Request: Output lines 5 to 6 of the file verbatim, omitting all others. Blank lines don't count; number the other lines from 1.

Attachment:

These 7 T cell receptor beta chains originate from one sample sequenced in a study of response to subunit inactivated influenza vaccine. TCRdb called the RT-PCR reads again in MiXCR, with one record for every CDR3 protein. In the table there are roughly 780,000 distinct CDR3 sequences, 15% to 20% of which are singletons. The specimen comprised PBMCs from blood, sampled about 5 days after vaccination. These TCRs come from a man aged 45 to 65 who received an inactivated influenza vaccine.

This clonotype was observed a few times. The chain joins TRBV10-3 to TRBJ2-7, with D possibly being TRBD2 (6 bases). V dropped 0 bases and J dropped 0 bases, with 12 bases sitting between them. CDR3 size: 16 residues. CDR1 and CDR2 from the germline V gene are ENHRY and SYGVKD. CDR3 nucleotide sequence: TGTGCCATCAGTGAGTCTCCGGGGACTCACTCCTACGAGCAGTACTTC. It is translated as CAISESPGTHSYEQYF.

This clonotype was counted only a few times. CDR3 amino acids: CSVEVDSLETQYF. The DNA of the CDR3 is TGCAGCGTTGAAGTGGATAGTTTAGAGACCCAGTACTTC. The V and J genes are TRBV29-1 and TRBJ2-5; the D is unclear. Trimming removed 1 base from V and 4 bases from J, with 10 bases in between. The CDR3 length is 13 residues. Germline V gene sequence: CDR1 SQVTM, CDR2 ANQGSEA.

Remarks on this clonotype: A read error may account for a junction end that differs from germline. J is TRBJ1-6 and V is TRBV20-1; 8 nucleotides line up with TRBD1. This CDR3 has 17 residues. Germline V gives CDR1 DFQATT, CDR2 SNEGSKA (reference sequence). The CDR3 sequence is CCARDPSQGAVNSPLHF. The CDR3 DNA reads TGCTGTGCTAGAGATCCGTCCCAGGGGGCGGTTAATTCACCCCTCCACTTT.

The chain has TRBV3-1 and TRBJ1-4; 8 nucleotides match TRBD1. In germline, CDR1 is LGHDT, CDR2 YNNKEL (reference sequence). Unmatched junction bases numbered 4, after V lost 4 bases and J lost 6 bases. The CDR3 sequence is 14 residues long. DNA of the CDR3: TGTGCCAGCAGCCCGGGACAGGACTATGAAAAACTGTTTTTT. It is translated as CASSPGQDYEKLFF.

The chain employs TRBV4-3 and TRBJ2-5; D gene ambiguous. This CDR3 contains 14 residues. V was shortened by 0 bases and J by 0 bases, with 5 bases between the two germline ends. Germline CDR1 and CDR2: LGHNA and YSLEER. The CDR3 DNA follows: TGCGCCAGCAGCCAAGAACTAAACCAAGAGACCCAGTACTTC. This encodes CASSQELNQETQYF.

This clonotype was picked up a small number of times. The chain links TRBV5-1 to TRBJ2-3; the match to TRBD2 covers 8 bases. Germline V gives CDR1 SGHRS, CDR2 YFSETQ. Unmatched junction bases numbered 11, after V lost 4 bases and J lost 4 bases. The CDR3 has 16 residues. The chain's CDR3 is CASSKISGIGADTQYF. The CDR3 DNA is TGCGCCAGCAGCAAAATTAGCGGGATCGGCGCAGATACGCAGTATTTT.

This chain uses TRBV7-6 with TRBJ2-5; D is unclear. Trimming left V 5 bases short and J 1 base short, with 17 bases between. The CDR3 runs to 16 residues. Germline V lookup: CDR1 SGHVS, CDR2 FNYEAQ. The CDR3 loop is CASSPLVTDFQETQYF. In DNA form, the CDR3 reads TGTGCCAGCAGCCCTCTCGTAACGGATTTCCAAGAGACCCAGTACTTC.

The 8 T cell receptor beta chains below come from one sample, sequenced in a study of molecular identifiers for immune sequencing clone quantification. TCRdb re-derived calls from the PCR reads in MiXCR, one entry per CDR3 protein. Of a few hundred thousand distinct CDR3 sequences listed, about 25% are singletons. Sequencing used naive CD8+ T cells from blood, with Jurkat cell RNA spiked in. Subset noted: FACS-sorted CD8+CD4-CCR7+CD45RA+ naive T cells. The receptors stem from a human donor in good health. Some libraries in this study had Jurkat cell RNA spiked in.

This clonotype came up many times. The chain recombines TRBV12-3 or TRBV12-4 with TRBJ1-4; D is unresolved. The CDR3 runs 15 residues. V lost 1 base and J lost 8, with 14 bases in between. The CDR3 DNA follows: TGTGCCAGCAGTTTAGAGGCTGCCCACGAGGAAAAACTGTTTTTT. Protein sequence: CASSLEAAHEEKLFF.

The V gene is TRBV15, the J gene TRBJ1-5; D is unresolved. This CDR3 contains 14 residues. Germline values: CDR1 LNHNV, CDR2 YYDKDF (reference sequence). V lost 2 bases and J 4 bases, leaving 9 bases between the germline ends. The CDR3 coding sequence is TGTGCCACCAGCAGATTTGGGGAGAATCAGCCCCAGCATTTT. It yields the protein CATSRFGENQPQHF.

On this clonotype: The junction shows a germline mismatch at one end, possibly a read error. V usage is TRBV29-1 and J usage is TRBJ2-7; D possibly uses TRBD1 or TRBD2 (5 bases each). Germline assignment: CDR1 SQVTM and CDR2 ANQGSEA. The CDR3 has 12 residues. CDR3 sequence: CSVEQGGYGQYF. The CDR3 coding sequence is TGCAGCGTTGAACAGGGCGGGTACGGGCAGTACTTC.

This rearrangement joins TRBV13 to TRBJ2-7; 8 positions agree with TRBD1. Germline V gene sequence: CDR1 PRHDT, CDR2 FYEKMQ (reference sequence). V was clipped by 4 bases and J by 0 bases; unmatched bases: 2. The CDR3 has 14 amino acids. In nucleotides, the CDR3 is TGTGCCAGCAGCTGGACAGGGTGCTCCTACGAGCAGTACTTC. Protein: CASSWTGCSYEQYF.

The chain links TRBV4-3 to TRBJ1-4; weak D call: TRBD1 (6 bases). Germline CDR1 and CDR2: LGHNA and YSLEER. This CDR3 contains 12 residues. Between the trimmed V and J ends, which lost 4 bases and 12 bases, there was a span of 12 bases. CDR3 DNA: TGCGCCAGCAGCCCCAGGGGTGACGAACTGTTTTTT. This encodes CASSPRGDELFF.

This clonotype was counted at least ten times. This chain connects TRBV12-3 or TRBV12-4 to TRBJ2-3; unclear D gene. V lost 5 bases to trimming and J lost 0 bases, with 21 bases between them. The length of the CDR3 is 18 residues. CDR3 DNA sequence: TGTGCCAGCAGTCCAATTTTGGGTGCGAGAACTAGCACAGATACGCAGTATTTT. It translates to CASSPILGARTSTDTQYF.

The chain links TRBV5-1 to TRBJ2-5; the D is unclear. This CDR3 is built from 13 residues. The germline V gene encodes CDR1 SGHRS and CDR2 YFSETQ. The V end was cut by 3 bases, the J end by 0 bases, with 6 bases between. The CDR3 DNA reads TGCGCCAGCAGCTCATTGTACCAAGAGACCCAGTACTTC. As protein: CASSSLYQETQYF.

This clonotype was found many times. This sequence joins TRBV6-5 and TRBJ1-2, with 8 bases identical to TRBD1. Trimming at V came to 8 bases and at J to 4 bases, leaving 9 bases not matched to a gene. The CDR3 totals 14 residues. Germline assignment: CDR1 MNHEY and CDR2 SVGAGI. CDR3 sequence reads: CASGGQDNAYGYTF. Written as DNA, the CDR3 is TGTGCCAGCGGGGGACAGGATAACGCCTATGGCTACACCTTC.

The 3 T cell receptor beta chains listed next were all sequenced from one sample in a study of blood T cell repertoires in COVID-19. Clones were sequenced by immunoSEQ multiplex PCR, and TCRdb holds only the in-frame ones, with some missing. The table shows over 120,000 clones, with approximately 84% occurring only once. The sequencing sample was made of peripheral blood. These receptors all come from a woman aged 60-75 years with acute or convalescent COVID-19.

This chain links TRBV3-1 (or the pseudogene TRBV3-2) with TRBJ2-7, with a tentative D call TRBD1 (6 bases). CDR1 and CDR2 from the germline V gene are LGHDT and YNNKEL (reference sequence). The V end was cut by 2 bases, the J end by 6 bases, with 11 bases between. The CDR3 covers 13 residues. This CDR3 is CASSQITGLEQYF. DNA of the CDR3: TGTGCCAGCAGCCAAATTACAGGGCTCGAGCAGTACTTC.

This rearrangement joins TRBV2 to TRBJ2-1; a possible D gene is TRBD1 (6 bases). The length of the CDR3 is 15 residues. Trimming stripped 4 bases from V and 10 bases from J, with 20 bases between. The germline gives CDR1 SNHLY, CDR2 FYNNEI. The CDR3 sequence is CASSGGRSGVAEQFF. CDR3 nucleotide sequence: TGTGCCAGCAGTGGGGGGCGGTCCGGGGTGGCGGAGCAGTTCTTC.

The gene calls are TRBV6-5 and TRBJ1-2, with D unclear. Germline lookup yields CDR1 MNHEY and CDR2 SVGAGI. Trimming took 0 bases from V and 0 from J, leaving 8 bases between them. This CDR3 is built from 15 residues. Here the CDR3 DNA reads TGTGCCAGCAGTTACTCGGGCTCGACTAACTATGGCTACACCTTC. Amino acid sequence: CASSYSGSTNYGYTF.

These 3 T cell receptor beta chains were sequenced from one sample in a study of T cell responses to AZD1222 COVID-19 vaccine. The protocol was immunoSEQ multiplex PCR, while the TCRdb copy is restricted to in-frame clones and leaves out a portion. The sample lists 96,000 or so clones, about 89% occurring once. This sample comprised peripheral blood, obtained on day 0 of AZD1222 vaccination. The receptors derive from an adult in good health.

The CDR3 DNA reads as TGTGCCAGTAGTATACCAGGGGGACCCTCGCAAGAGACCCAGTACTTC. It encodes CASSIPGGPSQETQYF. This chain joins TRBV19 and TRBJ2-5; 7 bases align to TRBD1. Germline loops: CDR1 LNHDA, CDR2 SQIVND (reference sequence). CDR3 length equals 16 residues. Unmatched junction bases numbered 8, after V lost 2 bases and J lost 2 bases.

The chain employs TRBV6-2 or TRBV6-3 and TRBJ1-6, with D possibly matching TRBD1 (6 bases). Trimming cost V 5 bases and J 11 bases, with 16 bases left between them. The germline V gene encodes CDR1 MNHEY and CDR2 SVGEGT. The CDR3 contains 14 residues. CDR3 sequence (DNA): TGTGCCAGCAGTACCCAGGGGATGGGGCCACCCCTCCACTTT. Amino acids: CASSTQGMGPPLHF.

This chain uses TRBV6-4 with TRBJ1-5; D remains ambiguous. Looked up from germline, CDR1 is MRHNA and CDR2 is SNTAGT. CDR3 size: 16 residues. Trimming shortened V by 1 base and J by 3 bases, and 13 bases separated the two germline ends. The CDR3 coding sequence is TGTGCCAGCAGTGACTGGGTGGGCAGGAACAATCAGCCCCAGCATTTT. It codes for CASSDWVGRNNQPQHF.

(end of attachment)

The chain has TRBV3-1 and TRBJ1-4; 8 nucleotides match TRBD1. In germline, CDR1 is LGHDT, CDR2 YNNKEL (reference sequence). Unmatched junction bases numbered 4, after V lost 4 bases and J lost 6 bases. The CDR3 sequence is 14 residues long. DNA of the CDR3: TGTGCCAGCAGCCCGGGACAGGACTATGAAAAACTGTTTTTT. It is translated as CASSPGQDYEKLFF.

The chain employs TRBV4-3 and TRBJ2-5; D gene ambiguous. This CDR3 contains 14 residues. V was shortened by 0 bases and J by 0 bases, with 5 bases between the two germline ends. Germline CDR1 and CDR2: LGHNA and YSLEER. The CDR3 DNA follows: TGCGCCAGCAGCCAAGAACTAAACCAAGAGACCCAGTACTTC. This encodes CASSQELNQETQYF.